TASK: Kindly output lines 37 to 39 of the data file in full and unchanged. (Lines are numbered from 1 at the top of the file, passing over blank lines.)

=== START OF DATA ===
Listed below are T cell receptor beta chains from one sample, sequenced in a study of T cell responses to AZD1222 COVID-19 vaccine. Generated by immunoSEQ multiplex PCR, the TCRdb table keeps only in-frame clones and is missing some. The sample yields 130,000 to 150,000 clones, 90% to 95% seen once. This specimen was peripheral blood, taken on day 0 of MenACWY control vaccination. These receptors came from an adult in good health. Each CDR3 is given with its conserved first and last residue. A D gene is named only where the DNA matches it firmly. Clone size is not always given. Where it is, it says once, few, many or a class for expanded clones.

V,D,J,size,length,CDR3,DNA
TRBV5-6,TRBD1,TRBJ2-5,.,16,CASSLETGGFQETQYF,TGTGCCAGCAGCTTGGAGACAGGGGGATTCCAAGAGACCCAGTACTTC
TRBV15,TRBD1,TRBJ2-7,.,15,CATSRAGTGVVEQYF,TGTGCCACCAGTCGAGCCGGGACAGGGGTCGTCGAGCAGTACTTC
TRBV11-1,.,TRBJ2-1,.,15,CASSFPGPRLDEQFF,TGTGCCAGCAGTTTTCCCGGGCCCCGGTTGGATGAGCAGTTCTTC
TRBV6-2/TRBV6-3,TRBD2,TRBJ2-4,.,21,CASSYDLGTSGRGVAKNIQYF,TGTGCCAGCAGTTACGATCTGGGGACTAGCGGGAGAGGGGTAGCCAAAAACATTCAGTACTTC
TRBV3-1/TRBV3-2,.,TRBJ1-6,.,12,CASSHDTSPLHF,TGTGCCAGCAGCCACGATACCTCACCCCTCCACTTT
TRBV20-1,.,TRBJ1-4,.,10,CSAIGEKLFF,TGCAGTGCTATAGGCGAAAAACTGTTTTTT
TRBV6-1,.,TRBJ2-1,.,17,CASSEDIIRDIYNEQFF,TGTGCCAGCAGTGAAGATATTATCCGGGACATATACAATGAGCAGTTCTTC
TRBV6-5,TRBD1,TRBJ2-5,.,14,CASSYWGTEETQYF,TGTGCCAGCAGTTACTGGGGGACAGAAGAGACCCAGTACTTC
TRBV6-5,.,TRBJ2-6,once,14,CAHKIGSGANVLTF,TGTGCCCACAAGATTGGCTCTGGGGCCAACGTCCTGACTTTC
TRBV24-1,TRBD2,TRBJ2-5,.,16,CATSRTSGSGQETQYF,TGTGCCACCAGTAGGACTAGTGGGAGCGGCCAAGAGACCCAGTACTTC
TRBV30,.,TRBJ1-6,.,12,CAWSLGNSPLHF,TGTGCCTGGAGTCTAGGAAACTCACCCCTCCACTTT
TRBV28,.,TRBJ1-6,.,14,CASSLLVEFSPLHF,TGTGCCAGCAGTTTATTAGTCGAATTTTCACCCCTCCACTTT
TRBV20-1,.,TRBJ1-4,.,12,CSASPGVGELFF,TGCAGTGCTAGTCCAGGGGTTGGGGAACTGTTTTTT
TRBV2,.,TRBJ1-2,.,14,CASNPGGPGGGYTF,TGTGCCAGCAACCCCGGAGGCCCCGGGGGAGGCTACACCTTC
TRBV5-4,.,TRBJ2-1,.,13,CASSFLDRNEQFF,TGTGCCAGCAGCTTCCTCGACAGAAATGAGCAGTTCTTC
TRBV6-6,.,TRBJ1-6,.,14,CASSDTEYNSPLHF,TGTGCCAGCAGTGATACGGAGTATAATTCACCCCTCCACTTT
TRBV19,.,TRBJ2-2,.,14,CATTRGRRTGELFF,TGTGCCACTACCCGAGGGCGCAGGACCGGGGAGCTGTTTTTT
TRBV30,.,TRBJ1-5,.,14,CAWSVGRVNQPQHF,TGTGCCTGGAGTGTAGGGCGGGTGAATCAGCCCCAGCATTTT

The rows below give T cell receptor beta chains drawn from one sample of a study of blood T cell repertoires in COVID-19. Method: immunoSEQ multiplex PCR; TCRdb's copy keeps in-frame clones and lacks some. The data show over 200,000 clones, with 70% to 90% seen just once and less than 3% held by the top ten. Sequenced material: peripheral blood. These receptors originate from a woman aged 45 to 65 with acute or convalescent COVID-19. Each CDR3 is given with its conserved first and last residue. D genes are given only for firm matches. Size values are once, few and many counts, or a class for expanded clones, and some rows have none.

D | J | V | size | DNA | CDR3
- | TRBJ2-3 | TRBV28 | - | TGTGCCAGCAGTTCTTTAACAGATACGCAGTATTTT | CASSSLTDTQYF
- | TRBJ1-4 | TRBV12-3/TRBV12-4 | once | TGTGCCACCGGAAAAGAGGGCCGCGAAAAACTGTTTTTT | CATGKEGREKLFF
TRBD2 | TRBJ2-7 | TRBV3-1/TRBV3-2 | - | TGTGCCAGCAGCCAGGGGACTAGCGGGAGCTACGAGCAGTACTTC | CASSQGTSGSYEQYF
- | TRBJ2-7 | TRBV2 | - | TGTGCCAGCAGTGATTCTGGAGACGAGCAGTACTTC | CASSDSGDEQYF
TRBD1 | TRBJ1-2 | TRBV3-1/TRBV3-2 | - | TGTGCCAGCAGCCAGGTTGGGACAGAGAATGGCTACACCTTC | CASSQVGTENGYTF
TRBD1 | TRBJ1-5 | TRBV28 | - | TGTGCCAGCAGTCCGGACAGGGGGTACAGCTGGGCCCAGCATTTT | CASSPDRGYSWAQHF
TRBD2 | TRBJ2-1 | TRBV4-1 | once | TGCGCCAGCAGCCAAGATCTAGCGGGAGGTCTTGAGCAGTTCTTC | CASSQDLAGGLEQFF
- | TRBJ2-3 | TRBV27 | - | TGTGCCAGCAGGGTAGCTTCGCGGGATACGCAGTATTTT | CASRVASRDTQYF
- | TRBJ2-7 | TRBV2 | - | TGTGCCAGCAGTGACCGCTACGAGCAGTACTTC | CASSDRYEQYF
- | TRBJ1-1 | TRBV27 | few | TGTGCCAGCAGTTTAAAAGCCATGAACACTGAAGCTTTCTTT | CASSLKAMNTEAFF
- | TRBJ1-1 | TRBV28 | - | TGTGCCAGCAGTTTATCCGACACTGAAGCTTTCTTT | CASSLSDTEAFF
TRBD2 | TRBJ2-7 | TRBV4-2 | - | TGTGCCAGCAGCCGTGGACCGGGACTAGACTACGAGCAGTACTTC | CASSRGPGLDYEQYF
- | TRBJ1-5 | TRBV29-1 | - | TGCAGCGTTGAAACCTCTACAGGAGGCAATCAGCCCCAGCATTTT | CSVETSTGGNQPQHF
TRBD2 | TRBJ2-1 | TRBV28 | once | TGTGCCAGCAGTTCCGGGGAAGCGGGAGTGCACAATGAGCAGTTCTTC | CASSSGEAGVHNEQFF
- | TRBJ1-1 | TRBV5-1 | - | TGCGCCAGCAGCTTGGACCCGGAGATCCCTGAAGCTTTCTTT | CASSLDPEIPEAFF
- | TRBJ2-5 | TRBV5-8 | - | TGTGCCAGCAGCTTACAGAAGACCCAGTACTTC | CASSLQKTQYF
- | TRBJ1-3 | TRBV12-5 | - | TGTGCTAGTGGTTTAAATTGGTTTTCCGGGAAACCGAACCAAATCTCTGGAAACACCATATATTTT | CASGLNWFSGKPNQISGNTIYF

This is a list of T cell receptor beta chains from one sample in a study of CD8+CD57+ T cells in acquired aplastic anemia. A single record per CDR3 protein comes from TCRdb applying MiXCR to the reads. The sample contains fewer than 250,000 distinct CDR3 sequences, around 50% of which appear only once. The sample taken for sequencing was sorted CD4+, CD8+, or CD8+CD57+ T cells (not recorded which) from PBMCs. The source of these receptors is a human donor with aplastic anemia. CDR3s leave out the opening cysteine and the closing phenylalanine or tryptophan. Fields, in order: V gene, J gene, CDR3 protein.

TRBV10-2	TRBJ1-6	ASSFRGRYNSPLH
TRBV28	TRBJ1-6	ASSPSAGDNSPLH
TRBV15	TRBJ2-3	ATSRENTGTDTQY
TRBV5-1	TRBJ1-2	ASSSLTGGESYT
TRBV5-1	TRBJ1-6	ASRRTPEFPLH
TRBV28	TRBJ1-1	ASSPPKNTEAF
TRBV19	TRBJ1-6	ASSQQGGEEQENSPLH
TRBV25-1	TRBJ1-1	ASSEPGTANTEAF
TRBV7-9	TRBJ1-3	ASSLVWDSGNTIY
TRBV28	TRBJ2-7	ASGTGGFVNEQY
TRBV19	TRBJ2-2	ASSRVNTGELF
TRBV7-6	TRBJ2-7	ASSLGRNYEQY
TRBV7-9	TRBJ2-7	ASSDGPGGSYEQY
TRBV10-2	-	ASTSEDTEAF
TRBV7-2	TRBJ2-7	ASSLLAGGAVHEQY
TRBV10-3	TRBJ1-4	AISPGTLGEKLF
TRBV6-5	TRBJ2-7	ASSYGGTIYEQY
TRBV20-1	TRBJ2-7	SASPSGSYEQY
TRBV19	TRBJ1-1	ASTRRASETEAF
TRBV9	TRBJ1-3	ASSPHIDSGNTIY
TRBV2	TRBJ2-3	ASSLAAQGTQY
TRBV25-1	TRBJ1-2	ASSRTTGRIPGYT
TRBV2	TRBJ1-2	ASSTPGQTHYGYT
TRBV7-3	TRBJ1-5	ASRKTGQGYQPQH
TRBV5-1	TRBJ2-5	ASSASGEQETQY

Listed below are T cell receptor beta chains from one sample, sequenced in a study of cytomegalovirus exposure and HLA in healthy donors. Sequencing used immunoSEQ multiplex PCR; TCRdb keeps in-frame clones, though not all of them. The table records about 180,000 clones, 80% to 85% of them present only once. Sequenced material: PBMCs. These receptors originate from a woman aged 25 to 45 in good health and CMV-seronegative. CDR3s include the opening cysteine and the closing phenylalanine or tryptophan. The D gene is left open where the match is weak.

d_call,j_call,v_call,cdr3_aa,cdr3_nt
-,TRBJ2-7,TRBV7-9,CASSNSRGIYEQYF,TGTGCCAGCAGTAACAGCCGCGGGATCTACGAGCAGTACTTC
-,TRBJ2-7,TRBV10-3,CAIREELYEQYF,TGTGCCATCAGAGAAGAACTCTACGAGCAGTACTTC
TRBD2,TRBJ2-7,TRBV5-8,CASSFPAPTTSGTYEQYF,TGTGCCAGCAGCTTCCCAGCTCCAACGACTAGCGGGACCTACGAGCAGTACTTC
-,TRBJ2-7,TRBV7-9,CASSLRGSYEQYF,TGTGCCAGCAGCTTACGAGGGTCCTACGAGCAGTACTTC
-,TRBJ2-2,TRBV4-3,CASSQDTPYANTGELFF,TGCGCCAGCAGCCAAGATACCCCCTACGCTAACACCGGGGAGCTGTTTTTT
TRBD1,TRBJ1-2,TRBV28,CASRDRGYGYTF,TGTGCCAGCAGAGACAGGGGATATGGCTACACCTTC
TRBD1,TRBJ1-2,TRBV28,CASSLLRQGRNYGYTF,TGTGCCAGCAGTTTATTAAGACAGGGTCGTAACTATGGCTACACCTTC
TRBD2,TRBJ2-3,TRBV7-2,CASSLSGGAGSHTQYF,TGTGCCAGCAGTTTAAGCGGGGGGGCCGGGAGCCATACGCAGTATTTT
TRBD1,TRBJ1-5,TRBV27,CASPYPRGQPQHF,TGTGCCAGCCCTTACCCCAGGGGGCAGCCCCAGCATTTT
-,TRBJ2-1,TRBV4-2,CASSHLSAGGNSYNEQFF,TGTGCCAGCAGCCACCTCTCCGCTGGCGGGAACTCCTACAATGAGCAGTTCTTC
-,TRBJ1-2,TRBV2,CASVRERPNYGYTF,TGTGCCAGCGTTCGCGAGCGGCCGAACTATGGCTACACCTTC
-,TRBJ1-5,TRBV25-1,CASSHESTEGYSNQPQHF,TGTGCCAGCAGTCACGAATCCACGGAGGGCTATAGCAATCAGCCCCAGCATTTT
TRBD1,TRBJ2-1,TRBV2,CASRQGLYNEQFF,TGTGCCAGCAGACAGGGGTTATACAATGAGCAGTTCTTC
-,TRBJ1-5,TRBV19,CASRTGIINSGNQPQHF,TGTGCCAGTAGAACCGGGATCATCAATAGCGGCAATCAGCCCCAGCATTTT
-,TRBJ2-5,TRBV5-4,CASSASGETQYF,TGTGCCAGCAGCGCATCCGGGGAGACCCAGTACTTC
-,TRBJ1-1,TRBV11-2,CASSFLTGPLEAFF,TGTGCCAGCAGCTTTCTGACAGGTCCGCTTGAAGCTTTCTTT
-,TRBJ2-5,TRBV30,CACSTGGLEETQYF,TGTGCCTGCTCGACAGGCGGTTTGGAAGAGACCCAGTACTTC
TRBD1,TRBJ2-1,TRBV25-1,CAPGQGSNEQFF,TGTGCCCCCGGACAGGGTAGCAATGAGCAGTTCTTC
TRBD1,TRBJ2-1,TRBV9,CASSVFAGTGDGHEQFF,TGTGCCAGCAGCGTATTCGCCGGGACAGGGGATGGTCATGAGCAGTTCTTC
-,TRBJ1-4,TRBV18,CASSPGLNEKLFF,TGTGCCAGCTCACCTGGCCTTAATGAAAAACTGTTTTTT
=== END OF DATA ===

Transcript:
- | TRBJ1-1 | TRBV5-1 | - | TGCGCCAGCAGCTTGGACCCGGAGATCCCTGAAGCTTTCTTT | CASSLDPEIPEAFF
- | TRBJ2-5 | TRBV5-8 | - | TGTGCCAGCAGCTTACAGAAGACCCAGTACTTC | CASSLQKTQYF
- | TRBJ1-3 | TRBV12-5 | - | TGTGCTAGTGGTTTAAATTGGTTTTCCGGGAAACCGAACCAAATCTCTGGAAACACCATATATTTT | CASGLNWFSGKPNQISGNTIYF